> I have no clue what point the author's trying to make here

You mean, you don't know the agenda. The "point" was data, namely: - the Washington game that leads to unreliable journalism - the fact that all Huawei's competitors have the same law enforcement backdoors, the same support contracts, and there's no evidence or even accusation that Huawei is doing anything different - my own personal experience watching Huawei support engineers using their "backdoor" "sidedoor" "frontdoor" access to gain intelligence information.

> implying it's reporting is inaccurate

Unreliable, not really inaccurate. It's clearly bad journalism violating clearly expressed ethical standards. That doesn't mean it's wrong, it doesn't mean the government official's accusations are false. It instead means that we can't rely upon them.

> straw-man argument that all telco manufacturers/operators do similar things for law enforcement so we shouldn't be concerned about Huawei's practices

I'm not sure you read the article. I make it clear that we should be concerned about Huawei even if their hardware, software, and support access are no different than any other vendors, because the Chinese government can lean on them in ways democratic governments cannot lean on their own vendors.

> comes off as blatant astroturfing

One of us does not understand "astroturfing". This is clearly an anti-Huawei piece that nonetheless tries to understand things from Huawei's point of view. I haven't worked with Huawei's engineers, I was working on a mobile companies systems when I saw Hauewei's support people log in via their VPN and gather national intelligence information.

The point is that everything can be true: Huawei can in fact be no different any competitor, doing at least as good a job preventing backdoors, and yet still be a national security threat due to backdoors. I believe it's good policy to forbid Huawei equipment in 5G deployments even if I doubt they have any special technical backdoors.

>"because the Chinese government can lean on them in ways democratic governments cannot lean on their own vendors." //

In comparison with USA this is where you lost me, aren't NSA's national security letters just as much a way for the government, or whoever has weight at the NSA, to access so-called front-doors? Depending how you define democratic the NSA can "lean on vendors in ways democratic governments cannot". And you intimate that access "from China" might equally be being done on behalf of USA's secret agencies.

That's fine if you trust USA, and it's leadership (covert and public).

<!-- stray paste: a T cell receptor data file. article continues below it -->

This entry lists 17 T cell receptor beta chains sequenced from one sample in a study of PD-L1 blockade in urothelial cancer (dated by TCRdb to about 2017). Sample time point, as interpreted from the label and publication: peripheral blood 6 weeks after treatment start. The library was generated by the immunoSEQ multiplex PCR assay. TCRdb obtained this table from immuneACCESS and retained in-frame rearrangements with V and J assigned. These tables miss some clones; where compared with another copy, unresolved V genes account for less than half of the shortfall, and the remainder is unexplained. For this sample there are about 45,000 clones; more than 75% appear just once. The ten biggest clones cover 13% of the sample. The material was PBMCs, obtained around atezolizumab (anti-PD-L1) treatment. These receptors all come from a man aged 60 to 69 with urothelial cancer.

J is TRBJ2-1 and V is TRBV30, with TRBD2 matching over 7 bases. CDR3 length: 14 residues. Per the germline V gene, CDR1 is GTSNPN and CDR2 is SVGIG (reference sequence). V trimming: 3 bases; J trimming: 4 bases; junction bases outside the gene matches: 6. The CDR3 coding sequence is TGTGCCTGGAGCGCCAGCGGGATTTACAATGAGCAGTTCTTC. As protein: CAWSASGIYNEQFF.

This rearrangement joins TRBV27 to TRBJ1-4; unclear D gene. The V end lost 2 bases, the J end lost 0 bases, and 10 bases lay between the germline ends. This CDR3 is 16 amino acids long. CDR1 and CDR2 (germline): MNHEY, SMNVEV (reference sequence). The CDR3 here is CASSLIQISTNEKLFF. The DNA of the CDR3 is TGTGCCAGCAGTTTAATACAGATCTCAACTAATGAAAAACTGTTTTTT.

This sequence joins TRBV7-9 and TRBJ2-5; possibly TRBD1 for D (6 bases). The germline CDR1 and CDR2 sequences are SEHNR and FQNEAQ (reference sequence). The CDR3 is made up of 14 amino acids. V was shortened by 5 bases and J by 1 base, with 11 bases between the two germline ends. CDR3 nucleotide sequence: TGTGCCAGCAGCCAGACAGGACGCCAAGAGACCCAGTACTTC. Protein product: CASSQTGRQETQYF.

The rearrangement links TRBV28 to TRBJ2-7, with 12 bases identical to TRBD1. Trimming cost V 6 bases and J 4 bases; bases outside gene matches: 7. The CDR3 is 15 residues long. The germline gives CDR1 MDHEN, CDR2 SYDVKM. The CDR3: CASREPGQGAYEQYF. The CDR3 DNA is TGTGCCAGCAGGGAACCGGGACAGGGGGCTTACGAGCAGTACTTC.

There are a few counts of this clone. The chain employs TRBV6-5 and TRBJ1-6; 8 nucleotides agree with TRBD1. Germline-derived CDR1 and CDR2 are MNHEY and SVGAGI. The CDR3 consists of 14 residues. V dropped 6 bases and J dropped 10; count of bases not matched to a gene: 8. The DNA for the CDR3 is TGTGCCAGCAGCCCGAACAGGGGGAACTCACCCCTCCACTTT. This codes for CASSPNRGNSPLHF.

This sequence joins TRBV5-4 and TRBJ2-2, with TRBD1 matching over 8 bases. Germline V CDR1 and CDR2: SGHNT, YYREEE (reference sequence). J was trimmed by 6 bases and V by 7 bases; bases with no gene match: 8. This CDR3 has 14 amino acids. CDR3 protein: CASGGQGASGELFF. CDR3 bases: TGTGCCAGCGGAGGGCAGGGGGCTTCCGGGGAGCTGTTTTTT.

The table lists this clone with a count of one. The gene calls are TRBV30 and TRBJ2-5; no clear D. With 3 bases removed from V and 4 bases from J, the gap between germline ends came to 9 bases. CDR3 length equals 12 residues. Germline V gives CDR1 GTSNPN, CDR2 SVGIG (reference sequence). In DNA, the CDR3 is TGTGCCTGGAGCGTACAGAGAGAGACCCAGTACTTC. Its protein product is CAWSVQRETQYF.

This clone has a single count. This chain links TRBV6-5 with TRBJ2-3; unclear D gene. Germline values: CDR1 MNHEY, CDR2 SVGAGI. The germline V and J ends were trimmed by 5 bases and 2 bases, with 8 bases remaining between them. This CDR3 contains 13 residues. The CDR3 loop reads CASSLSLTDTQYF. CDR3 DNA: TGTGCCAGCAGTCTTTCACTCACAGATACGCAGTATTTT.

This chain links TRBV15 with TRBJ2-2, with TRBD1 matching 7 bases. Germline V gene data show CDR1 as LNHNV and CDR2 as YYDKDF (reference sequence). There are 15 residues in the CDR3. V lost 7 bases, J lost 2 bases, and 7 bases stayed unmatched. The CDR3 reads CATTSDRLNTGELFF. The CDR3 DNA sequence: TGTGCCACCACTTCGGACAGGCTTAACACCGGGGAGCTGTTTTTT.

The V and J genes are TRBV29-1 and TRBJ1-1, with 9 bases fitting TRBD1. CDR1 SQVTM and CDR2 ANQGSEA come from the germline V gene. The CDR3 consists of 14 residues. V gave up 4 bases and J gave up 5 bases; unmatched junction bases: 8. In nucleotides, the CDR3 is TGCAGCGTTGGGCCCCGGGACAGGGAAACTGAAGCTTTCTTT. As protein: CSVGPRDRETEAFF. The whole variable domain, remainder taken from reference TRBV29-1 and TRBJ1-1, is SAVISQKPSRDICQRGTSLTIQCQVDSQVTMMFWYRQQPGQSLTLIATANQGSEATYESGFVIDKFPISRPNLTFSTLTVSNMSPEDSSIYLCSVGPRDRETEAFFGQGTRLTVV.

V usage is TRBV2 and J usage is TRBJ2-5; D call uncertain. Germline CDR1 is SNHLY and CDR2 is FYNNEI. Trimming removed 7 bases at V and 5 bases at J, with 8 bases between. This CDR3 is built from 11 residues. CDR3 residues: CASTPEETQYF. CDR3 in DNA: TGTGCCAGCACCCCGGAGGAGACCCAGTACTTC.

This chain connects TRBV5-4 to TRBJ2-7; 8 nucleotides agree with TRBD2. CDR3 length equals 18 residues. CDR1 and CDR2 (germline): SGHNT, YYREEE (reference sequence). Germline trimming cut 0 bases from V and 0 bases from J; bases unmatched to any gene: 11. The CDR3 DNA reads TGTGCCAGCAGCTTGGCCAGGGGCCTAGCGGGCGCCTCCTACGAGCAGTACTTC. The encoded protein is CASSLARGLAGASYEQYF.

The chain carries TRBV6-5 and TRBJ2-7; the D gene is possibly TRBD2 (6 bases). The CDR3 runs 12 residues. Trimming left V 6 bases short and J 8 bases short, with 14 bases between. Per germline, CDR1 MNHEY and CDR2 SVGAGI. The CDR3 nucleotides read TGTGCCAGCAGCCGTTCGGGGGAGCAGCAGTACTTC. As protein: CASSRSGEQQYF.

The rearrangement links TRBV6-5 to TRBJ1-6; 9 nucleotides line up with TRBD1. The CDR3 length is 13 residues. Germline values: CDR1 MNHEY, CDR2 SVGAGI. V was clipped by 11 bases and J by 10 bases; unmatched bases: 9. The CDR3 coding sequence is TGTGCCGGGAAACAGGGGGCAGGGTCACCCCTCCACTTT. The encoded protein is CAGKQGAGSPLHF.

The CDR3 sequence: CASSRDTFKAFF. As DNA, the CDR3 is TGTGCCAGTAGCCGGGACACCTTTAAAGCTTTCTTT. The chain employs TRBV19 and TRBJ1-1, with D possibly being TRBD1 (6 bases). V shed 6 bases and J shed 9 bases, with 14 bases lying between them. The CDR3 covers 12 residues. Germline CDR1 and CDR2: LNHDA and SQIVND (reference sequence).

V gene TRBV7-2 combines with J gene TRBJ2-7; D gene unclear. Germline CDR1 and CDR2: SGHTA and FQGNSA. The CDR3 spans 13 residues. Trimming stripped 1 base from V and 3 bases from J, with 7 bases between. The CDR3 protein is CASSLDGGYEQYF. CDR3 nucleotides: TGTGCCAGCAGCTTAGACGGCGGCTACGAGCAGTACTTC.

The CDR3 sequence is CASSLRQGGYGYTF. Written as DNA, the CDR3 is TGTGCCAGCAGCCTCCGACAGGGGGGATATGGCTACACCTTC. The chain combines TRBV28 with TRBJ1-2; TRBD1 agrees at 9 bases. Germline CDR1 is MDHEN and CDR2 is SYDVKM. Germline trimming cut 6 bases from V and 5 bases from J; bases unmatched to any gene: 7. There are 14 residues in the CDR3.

To me, in the UK, when USA are saying "don't use Huawei" the reason that seems to be most likely is 1) financial, 2) because then we would potentially be subject to Huawei's backdoors instead of USA's backdoors. And as a citizen I'm pretty certain Five-Eyes/GCHQ have every tiny bit of meta-data about my tech use for the last year: so China can know who I call and when too, giving up that as well in exchange for reliable 5G seems like it's not really losing me much.

Seems in the UK we're more at risk from USA's financial meddling than from China's?

Yeah the article didn't really present anything very useful. What I took away from it was that the U.S. government claims of potential malicious backdoors in Huawei's devices are unproven, but plausible. I think we all were already thinking this though.

That assertion doesn't make sense to me either. If the intelligence was obtained via espionage, I don't think the individual or agency would be rushing to put their name on it. "Leaking" it accomplishes the political goal with less risk to personnel or methods.

If it was a secret then why would the US govt have the massive publicity and lobbying campaign centered around it.

Officials can and do cite intelligence without anonymity with some regularity.

These discrepancies are circumstancial evidence against the backdoor story being factual.

(Whose advantage do you mean?)

To be slightly snarky, Rob is arguing two points here:

* The WSJ allegations--that Huawei has allowed unauthorized use of its lawful intercept capabilities by Chinese intelligence--are anonymous and therefore unreliable.

* Rob personally knows (based on his own experience, omitting any details that would enable us to validate the story)that Huawei has allowed unauthorized use of its lawful intercept capabilities.